Late maturing crops, seeded wheat fields and pastures received some much needed rain, according to Greg Matli, Indiana State Statistician for the USDA’s National Agricultural Statistics Service. Farmers welcomed the rain as it helped restore moisture levels in dry fields. Harvest, however, will be delayed until fields dry out some. The statewide average temperature was 63.8 degrees, 8.6 degrees above normal. Statewide precipitation was 1.35 inches, above average by 0.83 inches. There were 3.3 days available for fieldwork for the week ending October 15, down 1.4 days from the previous week.
Regionally, corn was 89% matured in the North, 92% in Central, and 94% in the South. Corn was 24% harvested for grain in the North, 31% in Central, and 55% in the South. Corn rated in good to excellent condition was 58% in the North, 53% in Central, and 67% in the South. Soybeans were 96% dropping leaves in the North, 96% in Central, and 92% in the South. Soybeans were 53% harvested in the North, 56% in Central, and 42% in the South.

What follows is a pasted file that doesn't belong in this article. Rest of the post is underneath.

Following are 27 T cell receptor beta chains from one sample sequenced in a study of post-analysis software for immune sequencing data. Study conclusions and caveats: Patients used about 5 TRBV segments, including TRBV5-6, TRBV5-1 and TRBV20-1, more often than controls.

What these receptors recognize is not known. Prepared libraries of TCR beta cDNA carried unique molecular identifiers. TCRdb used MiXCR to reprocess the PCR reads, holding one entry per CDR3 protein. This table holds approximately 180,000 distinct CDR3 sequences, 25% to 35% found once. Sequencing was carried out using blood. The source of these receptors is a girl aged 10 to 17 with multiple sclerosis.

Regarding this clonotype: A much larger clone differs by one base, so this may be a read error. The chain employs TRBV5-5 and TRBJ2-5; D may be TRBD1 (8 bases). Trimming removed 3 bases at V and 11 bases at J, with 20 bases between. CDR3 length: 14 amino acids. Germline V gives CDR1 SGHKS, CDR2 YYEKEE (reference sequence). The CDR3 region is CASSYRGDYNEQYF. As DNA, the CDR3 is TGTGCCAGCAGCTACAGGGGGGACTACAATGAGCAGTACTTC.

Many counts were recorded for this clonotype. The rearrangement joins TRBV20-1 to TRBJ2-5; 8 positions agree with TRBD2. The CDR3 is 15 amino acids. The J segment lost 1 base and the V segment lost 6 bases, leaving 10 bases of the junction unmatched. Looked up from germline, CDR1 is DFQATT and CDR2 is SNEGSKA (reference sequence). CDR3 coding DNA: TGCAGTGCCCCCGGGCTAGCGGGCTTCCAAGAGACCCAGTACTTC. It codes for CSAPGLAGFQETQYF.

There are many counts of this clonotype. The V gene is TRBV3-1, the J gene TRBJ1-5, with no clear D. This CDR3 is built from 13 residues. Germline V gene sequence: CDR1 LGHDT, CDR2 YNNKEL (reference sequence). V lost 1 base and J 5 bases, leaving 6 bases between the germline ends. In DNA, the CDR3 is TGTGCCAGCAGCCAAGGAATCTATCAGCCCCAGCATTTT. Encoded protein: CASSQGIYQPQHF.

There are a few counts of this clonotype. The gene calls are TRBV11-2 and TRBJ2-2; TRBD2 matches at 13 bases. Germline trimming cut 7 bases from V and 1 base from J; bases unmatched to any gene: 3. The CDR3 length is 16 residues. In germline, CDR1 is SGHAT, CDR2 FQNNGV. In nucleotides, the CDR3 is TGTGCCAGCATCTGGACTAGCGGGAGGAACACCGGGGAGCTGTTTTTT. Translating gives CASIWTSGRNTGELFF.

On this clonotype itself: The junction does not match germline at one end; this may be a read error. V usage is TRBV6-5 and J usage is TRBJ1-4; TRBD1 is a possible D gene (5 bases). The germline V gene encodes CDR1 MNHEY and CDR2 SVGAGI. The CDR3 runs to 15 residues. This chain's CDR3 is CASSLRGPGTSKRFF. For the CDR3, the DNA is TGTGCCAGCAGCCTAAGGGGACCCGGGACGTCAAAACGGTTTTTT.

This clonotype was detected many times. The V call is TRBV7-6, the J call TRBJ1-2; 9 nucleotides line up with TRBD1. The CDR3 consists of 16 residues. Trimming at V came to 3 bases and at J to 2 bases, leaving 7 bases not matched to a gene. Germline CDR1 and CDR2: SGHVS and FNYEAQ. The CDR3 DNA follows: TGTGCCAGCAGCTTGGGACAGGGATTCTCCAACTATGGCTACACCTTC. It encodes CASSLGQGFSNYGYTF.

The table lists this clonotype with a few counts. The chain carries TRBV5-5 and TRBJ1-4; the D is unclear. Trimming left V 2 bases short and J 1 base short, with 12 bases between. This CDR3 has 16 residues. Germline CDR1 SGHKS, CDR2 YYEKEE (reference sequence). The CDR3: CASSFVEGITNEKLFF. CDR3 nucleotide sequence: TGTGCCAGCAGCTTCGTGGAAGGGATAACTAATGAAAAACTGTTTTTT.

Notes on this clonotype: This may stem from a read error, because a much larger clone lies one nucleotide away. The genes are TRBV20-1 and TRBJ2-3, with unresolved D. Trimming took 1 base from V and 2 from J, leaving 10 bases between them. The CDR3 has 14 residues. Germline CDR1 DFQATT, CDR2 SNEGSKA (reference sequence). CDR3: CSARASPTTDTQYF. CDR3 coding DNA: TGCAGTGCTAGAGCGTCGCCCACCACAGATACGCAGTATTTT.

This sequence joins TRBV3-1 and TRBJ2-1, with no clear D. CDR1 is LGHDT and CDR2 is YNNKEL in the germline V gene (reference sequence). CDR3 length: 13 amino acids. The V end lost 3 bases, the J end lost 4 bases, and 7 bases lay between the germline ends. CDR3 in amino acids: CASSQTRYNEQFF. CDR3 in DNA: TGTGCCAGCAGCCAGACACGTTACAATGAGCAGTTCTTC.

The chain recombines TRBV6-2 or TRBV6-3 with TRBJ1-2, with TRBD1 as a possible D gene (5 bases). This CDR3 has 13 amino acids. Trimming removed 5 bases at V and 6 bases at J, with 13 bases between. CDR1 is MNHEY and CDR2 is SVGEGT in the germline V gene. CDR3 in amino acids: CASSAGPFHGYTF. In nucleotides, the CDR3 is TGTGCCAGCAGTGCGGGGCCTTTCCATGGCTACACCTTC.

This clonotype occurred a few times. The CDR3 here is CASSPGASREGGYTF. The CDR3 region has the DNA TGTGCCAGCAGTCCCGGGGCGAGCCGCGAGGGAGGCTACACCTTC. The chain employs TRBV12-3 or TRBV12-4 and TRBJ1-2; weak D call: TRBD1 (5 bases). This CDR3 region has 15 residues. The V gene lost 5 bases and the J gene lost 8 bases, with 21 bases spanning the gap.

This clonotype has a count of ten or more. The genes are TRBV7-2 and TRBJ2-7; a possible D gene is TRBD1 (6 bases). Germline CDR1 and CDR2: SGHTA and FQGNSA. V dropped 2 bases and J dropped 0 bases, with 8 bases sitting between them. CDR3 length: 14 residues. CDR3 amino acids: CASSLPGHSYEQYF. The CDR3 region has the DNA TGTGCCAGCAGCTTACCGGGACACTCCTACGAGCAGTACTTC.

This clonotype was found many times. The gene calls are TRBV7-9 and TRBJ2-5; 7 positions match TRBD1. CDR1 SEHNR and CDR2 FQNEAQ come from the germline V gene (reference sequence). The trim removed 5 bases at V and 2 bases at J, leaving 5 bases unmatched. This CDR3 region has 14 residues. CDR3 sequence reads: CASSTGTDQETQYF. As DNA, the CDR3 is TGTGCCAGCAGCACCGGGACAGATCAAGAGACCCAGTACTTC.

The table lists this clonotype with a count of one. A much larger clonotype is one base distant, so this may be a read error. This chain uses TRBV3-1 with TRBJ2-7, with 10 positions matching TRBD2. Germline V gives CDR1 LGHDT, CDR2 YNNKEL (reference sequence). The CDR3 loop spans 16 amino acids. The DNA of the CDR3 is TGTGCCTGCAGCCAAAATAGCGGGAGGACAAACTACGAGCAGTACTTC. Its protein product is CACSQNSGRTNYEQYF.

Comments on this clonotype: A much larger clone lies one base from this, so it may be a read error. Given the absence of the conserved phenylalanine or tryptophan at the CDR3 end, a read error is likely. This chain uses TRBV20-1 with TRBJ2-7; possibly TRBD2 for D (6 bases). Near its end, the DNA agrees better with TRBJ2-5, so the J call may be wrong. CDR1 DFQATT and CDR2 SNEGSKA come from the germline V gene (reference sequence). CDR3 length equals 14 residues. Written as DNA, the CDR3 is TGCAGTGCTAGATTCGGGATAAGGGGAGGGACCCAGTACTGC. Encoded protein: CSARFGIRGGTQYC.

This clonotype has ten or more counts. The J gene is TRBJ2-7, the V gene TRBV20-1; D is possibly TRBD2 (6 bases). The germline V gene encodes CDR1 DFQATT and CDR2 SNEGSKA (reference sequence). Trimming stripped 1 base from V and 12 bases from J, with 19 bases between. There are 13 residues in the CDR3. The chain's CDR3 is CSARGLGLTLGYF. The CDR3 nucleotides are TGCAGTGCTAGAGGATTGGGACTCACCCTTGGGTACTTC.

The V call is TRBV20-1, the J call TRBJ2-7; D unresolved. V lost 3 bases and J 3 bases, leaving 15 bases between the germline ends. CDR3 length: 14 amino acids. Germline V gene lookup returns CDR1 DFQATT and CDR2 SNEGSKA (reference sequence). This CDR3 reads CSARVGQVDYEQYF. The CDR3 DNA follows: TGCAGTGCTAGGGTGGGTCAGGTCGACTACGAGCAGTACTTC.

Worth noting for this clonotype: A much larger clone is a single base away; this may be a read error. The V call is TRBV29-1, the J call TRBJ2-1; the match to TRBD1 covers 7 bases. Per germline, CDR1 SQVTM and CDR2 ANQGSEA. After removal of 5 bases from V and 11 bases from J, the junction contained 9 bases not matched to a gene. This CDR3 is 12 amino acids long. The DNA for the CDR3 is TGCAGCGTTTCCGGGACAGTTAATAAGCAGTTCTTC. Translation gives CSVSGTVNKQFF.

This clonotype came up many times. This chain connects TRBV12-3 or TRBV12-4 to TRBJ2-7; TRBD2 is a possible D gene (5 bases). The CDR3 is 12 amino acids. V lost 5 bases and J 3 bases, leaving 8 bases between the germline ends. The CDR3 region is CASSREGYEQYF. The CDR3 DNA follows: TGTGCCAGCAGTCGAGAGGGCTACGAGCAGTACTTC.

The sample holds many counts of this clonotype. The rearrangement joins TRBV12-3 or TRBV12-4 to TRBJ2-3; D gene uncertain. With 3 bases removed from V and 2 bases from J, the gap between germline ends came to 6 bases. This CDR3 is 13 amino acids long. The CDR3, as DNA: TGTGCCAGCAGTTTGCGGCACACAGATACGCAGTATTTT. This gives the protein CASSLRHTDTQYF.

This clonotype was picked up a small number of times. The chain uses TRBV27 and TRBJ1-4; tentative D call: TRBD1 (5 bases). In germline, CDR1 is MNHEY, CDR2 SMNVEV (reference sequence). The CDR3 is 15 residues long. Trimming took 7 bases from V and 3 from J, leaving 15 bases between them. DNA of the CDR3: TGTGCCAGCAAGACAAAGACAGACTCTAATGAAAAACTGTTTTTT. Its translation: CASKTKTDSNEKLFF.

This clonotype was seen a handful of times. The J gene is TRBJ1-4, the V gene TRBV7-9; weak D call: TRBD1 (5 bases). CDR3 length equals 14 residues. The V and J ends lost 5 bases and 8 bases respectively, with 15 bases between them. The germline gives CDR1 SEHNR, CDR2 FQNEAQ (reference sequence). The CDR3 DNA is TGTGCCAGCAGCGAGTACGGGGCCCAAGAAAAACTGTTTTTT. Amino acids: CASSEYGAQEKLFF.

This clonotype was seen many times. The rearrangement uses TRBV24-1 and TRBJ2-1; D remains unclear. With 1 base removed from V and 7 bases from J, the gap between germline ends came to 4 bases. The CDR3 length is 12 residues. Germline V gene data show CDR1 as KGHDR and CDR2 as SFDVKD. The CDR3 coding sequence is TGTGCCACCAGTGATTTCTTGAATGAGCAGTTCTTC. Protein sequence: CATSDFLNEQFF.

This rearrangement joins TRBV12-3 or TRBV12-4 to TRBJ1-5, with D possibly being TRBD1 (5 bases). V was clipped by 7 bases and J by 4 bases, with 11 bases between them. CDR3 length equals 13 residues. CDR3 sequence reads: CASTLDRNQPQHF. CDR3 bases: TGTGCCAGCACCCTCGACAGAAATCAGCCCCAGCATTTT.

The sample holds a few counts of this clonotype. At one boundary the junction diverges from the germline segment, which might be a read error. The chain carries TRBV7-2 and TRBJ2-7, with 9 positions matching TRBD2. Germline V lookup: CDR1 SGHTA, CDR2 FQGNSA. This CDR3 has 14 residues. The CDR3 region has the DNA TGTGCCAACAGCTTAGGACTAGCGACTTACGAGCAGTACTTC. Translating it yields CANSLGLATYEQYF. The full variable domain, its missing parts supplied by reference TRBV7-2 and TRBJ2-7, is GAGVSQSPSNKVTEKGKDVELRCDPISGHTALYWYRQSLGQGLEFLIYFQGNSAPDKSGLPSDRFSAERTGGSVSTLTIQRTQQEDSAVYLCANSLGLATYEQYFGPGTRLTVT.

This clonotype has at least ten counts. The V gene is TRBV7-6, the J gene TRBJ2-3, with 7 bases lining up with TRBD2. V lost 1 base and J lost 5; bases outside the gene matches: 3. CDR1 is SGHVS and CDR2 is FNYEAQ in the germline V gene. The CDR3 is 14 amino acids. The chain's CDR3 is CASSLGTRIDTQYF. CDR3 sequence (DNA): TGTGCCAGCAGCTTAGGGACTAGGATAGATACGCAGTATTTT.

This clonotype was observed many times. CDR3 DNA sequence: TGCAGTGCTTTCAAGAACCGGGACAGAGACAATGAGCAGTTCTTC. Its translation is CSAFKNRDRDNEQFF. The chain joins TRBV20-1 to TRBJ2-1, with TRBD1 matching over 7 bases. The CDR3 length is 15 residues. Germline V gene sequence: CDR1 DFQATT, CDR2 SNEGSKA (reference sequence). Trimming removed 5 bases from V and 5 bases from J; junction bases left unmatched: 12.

Rain and fog made for a bad week for soybean harvest. Some corn was harvested between showers. Winter wheat and cover crops have started to emerge and appear to have good stands. There is still more winter wheat to be planted. Forage and pastures have started to green up and grow again with warm weather and some big rains. Livestock are reported in good condition. Other activities for the week included hauling grain, fall tillage, and application of lime, manure and fall fertilizer.
Source: IN NASS